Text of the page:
There is a rare genetic eye disorder called Retinitis Pigmentosa.Â It is very rare with only affecting one out of every four thousand people who even carry the gene.Â It is a genetic disorder that is a degenerative eye disease that eventually can lead to the loss of sight.Â Parents pass this disorder down to their child, or can just pass the genes down to their child who would then become a carrier.Â This eye disorder is not curable, but doctors are doing research to try to further treatment options.
The retina is the back part of the eye that is the light sensitive tissue.Â The retinaâ€™s cells are called photoreceptors and they are what absorb the light.Â There are two different types of photoreceptors and they are called rods and cones.Â The rods are what make up your peripheral vision, and night vision.Â Where the cones are in charge of color and the details that you see.Â Retinitis Pigmentosa is when these cells in your retina start to die.Â The loss of these cells causes the inability to see overtime.Â Â
Retinitis Pigmentosa is a progressive disease.Â Symptoms usually start in childhood.Â If they do start in childhood then the majority of your vision may be lost by early adulthood.Â Causing a person with this disorder to be legally blind by the age of forty.Â The progression of the disease varies.Â Some people may experience symptoms sooner than others.Â Usually your rods die off first causing you to lose night vision, and your peripheral vision first.Â Then as the cones die you will experience loss of a visible field, meaning your area of sight you can see will start to decrease, like tunnel vision.Â You may also have trouble seeing color, or sensitivity to light.Â Retinitis Pigmentosa can end with most of your sight being gone as the disease develops.Â Since your sight is diminishing people will sometimes suffer from tripping over things or the inability to perform daily tasks safely like walking.Â When sight starts to diminish completely you may need to stop driving, and use a walking stick or seeing eye dog to help walking around in public places.
Your eye doctor will be able to run some tests to see if you suffer from Retinitis Pigmentosa.Â First your doctor will want your family history.Â Most likely if you have this genetic disorder someone in your family will have it as well.Â You can have genetic testing done to see if you have the genes for this disorder if you are unsure if a previous family member has had it.Â Just because your parents donâ€™t show symptoms does not mean they couldnâ€™t have been a carrier of the genetic disorder.Â Your doctor can perform an ERG (Electroretinogram).Â This is when your doctor will measure the electrical activity of the photoreceptors in your retina.Â Your doctor can also perform a visual fielding test.Â This is where he will have you look into a machine where you will look directly at a little black dot.Â Then little wavy lines will appear around the black dot testing your peripheral vision.Â When you see one of these wavy lines you are to click a button.Â This helps see how big your field of vision is.Â An ophthalmologist can also use an ophthalmoscope to look into the back of your eye at your retina.Â A retina that has Retinitis Pigmentosa will have dark spots on it.Â Â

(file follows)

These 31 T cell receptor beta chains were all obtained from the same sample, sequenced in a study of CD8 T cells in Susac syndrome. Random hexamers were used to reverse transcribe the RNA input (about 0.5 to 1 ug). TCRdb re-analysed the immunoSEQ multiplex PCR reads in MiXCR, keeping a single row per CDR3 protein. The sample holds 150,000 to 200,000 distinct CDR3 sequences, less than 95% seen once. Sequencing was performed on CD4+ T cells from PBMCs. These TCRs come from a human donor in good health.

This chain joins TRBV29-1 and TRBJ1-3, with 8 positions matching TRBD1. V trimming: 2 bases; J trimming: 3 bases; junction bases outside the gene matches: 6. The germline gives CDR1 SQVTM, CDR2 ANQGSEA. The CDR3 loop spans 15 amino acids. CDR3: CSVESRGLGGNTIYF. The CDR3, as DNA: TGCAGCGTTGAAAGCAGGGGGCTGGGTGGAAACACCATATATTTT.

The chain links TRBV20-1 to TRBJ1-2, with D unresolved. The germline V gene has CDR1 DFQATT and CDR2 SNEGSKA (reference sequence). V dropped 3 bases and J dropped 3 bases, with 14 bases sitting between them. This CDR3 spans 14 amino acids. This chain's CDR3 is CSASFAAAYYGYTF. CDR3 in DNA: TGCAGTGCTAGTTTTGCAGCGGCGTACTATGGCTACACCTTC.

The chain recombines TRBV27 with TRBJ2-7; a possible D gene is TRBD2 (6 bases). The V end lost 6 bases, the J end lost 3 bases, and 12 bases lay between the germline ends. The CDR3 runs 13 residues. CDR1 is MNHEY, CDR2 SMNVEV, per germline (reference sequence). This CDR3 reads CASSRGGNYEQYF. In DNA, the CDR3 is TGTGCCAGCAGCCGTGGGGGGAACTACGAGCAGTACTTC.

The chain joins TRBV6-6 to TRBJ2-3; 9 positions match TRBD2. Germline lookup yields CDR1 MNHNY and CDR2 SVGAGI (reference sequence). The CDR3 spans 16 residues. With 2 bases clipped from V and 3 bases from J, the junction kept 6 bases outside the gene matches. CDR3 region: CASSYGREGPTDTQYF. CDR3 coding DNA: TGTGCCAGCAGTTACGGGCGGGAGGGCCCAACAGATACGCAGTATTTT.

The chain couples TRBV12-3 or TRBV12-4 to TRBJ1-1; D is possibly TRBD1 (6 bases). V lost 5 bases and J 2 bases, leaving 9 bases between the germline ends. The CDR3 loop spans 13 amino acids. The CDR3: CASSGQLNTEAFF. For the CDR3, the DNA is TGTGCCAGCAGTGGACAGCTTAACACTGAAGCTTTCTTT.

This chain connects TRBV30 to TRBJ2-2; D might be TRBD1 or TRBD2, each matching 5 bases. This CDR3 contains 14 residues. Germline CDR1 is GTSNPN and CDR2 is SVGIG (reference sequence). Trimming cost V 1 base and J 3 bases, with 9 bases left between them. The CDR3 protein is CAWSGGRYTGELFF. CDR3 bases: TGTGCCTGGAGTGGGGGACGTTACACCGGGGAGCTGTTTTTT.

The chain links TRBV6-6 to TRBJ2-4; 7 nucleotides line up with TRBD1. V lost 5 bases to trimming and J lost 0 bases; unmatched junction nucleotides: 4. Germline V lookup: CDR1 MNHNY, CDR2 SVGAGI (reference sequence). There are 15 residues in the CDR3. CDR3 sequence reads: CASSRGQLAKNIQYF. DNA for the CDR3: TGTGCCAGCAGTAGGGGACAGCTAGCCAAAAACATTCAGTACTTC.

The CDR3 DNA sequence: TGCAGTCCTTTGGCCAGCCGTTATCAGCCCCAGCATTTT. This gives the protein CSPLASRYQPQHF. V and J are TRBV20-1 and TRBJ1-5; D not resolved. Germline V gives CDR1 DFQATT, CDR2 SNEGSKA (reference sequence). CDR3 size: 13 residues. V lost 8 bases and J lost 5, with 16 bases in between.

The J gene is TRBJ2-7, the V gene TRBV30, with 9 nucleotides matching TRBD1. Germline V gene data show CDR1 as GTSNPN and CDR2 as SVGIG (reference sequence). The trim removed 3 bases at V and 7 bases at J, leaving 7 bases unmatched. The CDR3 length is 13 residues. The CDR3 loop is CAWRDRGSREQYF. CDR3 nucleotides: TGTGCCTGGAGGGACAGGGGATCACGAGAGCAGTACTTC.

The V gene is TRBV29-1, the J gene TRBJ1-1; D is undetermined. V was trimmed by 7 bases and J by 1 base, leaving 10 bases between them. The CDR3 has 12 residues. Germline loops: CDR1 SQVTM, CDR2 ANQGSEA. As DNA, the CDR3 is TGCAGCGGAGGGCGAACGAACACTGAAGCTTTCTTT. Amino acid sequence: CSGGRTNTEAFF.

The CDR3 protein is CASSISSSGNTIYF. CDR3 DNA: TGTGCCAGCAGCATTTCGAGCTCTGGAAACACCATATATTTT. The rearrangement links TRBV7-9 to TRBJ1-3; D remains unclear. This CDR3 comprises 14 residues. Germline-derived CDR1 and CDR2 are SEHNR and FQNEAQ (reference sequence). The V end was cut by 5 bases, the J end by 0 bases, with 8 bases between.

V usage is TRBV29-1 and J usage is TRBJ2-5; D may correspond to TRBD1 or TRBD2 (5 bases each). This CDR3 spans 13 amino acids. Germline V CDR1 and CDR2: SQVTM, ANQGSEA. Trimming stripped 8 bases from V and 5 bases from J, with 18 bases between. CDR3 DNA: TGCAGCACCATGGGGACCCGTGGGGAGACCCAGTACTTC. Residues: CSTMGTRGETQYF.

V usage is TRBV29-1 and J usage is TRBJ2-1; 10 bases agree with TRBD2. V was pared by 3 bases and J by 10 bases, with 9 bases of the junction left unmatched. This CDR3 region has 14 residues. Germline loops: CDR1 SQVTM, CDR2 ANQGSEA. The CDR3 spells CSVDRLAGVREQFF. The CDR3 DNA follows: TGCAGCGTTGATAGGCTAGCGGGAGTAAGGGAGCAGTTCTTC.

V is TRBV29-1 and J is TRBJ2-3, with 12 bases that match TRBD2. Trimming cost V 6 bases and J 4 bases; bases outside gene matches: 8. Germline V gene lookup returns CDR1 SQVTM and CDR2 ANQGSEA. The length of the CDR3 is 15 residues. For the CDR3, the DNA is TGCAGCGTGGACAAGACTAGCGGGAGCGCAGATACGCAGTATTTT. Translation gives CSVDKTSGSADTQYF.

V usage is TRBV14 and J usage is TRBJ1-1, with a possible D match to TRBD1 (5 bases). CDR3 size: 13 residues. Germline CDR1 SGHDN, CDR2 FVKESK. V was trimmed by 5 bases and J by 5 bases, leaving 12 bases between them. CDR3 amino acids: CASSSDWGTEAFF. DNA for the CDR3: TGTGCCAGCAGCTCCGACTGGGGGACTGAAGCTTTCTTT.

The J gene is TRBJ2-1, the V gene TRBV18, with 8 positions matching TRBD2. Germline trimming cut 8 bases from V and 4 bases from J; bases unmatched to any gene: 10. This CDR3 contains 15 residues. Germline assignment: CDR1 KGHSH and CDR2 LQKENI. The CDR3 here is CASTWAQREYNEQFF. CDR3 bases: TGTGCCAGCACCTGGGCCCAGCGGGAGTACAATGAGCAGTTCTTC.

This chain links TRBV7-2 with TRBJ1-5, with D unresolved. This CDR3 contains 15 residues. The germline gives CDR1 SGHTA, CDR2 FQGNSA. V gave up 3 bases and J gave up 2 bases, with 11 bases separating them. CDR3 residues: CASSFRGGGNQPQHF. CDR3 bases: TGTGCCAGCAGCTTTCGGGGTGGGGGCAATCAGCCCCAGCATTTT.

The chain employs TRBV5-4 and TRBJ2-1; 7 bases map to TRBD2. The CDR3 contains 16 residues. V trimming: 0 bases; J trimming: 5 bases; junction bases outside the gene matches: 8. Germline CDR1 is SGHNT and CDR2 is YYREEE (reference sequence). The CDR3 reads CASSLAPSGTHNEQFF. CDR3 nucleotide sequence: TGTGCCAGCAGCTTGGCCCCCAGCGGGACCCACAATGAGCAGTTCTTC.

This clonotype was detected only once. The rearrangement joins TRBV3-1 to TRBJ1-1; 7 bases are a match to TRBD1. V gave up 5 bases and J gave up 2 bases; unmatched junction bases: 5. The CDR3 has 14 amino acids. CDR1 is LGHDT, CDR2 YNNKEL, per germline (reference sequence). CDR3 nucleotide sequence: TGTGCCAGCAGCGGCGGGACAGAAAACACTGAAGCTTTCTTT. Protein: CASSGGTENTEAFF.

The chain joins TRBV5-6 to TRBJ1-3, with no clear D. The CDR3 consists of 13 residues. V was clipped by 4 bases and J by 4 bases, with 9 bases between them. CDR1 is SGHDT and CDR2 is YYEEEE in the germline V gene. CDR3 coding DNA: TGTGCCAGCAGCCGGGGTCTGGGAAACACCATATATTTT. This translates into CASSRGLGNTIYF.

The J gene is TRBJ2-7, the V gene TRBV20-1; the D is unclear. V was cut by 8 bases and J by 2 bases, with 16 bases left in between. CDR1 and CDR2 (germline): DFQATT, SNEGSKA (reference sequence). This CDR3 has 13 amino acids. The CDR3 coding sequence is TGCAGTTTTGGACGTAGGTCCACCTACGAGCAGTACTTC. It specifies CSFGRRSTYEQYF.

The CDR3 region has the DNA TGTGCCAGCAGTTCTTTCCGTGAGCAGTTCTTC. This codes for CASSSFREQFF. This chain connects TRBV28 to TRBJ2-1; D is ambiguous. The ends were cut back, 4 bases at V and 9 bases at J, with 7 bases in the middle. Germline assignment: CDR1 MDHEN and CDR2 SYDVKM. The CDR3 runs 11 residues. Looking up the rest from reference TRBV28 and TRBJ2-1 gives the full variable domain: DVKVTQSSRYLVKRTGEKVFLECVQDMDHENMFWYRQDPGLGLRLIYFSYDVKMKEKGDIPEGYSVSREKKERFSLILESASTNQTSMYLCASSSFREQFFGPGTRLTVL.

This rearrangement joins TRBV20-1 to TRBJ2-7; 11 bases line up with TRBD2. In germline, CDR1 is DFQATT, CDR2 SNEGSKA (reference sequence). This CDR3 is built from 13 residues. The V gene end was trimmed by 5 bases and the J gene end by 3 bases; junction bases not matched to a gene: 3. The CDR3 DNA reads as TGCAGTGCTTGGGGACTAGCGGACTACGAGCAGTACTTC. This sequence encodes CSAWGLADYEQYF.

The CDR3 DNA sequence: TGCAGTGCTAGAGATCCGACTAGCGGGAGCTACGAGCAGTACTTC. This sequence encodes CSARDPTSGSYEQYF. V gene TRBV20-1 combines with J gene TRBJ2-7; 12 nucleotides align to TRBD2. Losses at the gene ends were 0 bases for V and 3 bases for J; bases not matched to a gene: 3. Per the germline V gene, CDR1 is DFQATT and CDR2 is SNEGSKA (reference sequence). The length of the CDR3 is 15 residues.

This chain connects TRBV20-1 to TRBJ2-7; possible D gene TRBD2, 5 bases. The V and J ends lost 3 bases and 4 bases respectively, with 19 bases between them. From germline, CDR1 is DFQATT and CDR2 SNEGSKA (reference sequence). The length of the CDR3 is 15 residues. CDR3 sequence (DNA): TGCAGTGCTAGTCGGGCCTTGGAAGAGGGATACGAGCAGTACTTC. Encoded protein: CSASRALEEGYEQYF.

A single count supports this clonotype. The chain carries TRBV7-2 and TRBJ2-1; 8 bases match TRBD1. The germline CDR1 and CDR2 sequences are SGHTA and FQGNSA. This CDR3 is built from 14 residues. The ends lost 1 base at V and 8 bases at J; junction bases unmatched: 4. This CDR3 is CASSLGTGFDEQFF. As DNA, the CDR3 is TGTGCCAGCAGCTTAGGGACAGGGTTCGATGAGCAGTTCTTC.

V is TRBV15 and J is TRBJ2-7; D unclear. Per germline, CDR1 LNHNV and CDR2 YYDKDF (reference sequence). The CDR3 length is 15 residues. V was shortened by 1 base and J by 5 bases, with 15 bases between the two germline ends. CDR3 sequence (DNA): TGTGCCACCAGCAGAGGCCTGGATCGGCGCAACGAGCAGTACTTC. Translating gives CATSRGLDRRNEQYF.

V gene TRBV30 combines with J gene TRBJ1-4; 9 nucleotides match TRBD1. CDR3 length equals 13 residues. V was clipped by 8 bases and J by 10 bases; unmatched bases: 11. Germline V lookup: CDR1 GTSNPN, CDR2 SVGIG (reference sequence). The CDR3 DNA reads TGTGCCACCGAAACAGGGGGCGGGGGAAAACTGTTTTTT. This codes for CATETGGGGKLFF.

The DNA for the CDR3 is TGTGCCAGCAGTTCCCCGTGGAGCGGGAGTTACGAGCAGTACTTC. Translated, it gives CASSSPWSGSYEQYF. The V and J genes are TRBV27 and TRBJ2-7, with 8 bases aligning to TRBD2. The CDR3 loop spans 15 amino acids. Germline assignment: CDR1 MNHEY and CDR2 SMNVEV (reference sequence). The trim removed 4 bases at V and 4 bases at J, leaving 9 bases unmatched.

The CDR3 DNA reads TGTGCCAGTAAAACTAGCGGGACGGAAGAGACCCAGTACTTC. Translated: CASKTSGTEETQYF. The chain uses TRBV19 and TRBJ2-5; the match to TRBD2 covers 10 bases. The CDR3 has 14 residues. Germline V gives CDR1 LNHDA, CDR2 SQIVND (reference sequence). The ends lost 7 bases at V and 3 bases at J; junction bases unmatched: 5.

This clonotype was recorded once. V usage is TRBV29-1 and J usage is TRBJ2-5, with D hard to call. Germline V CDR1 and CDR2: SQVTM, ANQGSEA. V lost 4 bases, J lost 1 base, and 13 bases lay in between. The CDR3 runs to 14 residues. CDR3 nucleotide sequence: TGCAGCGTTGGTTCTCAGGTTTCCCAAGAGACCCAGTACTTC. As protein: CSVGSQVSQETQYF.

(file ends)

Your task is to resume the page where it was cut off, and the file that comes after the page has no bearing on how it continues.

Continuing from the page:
There is no cure for Retinitis Pigmentosa.Â The goal for treatment is to slow down progression.Â So to help stop you from losing your sight too quickly.Â Your doctor may give you a medication called Acetazolamide, which will help decrease the swelling in your eye and improve your sight.Â Another medication that has shown promise in slowing down the yearly progression of Retinitis Pigmentosa is Vitamin A palmitate.Â Other things you may need to do is wear sunglasses a majority of the time.Â This will help with your light sensitivity if you suffer from that.Â There are retinal implants that some people can be good candidates for which will help bring back partial sight.Â Gene therapy can be done.Â As well as some people benefit from doing occupational therapy to help learn daily tasks when their sight starts to decrease.Â Â
Retinitis Pigmentosa is a very rare genetic disorder that at this point is not curable.Â With some treatment the symptoms can be suppressed and slow down the progression of the disorder.Â If you suffer from this disorder though you will lose most of your sight.Â Thankfully doctors are continually to work on ways to treat this to help keep vision as long as possible.Â Progression varies from person to person on this disorder, but if you know of someone in your family that has this you may want to have yourself checked over because you hold a high chance of having it yourself.Â
Retinitis Pigmentosa is a genetic eye disorder that can cause vision loss by the time you reach 40. #HealthStatus
Retinitis Pigmentosa is when the rod and cone cells in your retina start to die.
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